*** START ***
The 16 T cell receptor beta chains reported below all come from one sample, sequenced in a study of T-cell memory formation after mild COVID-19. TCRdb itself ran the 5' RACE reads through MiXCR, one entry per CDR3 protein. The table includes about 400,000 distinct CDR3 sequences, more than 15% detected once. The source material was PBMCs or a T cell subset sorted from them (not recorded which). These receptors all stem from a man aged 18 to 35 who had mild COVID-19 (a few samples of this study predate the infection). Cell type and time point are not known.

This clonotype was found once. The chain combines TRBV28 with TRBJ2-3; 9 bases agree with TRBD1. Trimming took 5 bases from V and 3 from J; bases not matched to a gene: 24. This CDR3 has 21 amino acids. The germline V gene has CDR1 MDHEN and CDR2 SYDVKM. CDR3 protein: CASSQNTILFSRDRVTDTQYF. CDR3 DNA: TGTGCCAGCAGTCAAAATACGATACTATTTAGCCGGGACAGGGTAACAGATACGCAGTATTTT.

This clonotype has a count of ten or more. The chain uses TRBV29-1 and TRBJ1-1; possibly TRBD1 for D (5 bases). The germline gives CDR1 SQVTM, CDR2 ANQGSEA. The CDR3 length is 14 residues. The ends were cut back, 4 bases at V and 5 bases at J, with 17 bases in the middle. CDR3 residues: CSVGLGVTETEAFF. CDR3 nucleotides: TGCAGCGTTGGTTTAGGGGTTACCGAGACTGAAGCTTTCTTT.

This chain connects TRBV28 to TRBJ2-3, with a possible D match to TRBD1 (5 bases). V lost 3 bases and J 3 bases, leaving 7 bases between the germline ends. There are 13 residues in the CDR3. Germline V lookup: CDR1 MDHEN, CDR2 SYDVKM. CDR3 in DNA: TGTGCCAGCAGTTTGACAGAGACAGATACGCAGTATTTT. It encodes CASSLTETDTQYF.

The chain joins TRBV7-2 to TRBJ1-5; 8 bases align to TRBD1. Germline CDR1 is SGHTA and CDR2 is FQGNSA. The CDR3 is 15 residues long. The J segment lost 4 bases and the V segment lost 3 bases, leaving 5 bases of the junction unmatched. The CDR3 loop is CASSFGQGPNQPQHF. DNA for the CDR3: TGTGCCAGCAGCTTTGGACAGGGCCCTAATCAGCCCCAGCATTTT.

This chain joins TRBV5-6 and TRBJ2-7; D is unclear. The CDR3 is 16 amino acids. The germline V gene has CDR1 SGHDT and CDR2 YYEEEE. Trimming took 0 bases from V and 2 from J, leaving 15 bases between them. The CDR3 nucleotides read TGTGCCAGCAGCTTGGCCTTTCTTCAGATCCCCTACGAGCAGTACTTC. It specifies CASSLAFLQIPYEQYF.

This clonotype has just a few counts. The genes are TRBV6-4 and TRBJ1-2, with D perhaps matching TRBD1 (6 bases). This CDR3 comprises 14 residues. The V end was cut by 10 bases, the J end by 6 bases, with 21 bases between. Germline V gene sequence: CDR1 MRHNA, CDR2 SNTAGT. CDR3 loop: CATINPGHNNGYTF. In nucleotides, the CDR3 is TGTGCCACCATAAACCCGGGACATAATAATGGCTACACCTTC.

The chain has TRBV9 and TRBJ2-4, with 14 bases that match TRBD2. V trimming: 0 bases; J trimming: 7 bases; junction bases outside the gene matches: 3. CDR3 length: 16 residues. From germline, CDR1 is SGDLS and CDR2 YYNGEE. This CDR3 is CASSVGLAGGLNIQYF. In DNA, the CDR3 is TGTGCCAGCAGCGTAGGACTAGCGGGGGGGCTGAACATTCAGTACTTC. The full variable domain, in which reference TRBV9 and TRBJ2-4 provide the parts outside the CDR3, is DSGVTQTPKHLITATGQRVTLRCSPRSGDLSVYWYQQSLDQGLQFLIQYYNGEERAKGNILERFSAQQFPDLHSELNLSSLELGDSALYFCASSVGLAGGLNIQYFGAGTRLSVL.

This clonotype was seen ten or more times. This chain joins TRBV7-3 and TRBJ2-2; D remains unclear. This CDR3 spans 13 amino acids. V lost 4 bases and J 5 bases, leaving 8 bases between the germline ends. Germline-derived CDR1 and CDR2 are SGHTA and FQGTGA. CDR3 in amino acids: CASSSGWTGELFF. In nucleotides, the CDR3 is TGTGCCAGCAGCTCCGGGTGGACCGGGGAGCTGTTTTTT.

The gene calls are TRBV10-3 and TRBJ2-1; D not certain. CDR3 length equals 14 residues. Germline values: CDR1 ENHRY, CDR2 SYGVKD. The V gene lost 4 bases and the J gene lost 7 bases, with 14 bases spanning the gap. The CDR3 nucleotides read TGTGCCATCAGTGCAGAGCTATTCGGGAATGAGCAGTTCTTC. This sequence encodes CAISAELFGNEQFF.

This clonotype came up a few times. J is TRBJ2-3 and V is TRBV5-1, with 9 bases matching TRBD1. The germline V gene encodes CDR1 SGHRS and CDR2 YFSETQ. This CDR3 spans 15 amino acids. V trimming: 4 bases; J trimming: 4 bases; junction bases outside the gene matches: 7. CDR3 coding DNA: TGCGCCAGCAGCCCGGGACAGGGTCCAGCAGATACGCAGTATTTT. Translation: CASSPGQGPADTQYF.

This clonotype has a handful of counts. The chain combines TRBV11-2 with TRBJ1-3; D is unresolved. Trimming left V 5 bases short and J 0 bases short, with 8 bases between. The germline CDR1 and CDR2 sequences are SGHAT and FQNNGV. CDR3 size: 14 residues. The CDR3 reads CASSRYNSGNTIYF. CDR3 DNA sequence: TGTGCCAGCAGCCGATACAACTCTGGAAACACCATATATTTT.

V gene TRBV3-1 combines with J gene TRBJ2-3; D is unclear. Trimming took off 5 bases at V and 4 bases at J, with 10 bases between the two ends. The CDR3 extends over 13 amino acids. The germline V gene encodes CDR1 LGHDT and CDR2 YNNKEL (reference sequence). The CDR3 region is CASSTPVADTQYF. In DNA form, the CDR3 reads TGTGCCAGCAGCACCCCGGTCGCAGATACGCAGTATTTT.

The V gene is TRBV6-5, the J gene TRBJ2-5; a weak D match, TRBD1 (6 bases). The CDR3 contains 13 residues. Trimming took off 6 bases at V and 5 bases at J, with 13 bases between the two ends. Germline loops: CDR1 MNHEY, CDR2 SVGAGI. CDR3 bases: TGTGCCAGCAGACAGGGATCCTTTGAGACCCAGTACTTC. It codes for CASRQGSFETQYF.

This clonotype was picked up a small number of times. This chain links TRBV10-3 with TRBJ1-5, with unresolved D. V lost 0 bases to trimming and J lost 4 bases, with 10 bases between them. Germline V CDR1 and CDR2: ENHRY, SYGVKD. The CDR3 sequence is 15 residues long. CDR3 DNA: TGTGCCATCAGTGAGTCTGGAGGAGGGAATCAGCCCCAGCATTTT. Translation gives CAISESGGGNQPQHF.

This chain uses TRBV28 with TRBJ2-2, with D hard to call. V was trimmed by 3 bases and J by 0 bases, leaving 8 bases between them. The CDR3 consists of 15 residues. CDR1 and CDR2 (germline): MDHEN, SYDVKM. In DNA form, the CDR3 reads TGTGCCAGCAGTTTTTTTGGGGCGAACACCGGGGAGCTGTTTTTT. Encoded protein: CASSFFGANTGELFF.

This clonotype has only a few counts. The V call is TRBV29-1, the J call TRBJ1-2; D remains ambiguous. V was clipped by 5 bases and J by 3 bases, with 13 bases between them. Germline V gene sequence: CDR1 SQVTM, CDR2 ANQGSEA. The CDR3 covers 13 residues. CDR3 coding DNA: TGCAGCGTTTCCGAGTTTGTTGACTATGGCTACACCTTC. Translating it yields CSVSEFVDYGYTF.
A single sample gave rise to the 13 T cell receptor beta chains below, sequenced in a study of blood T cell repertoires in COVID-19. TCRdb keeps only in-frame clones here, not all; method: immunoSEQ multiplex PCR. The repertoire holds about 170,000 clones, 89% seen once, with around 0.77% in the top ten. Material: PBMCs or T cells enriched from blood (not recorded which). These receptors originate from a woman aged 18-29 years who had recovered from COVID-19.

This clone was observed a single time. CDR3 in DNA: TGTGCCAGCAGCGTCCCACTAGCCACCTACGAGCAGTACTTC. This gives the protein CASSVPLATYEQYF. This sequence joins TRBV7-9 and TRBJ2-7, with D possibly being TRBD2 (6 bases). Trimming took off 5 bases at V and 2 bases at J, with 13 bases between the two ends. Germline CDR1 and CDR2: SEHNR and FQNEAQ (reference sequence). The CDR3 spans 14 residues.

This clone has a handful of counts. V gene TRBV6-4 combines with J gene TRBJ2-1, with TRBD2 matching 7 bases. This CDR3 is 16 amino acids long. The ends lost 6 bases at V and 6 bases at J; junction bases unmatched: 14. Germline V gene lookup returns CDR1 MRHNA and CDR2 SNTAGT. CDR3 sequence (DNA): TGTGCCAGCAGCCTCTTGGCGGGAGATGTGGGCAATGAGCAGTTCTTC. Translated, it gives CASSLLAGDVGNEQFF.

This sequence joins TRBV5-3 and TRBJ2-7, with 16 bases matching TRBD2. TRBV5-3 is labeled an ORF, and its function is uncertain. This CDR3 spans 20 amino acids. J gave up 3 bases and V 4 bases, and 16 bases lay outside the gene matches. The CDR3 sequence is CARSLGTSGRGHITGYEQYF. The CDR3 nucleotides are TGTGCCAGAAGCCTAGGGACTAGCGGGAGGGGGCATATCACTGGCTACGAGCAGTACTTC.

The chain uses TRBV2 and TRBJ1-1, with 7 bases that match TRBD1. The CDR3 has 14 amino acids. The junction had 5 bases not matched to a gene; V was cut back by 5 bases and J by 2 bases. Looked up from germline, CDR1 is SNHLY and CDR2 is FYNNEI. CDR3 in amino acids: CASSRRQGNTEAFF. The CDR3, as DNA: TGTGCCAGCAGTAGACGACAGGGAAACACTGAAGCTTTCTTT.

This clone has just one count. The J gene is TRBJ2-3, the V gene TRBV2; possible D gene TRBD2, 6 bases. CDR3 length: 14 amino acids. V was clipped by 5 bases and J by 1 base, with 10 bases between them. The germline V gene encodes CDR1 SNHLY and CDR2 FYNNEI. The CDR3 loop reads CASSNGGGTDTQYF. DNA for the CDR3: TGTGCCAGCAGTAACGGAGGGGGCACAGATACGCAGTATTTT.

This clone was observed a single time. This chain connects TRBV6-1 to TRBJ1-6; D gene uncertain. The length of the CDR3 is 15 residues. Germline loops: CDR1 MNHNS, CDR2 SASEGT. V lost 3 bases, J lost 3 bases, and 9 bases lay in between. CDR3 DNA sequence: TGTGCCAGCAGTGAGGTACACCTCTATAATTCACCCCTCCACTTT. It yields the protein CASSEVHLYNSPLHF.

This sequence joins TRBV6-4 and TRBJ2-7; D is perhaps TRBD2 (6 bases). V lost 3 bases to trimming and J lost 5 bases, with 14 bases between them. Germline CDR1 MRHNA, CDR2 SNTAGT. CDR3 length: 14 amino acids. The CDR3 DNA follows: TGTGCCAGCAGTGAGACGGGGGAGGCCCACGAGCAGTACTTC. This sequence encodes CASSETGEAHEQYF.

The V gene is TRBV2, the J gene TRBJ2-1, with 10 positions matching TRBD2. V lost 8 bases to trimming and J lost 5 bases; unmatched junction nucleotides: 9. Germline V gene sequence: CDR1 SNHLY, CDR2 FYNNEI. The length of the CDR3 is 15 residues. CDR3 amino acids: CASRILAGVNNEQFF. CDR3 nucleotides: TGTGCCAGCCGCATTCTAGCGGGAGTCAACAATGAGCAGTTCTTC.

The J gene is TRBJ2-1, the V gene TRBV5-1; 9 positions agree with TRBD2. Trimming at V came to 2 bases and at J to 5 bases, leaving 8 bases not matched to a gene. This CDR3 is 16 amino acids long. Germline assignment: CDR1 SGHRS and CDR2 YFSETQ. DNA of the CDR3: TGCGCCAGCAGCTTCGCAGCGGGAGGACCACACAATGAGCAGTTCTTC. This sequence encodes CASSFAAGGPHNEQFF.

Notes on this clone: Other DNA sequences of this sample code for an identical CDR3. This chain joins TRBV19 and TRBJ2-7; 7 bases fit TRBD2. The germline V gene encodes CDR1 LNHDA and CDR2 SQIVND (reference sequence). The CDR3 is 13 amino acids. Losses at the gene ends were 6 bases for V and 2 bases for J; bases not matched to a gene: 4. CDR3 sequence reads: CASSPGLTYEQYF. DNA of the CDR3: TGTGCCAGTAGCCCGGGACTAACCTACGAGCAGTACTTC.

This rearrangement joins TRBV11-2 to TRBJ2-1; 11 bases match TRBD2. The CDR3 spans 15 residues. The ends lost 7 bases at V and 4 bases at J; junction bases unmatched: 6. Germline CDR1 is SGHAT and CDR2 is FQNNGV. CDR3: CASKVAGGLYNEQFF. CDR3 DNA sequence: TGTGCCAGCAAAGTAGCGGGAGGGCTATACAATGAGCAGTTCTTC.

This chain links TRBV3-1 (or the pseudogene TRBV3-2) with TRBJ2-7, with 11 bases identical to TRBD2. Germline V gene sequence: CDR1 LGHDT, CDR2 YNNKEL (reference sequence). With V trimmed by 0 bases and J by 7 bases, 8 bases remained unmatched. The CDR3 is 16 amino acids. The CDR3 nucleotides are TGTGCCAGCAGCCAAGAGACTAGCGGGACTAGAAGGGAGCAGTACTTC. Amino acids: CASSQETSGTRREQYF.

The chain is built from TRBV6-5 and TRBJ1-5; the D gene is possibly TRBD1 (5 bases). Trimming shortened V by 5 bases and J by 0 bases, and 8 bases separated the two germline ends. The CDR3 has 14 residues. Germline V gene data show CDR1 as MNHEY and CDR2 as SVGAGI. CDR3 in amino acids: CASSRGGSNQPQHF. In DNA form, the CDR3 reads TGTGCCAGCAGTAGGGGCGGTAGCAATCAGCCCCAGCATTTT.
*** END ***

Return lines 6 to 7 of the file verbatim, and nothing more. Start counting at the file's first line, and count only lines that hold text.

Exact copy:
This chain joins TRBV5-6 and TRBJ2-7; D is unclear. The CDR3 is 16 amino acids. The germline V gene has CDR1 SGHDT and CDR2 YYEEEE. Trimming took 0 bases from V and 2 from J, leaving 15 bases between them. The CDR3 nucleotides read TGTGCCAGCAGCTTGGCCTTTCTTCAGATCCCCTACGAGCAGTACTTC. It specifies CASSLAFLQIPYEQYF.

This clonotype has just a few counts. The genes are TRBV6-4 and TRBJ1-2, with D perhaps matching TRBD1 (6 bases). This CDR3 comprises 14 residues. The V end was cut by 10 bases, the J end by 6 bases, with 21 bases between. Germline V gene sequence: CDR1 MRHNA, CDR2 SNTAGT. CDR3 loop: CATINPGHNNGYTF. In nucleotides, the CDR3 is TGTGCCACCATAAACCCGGGACATAATAATGGCTACACCTTC.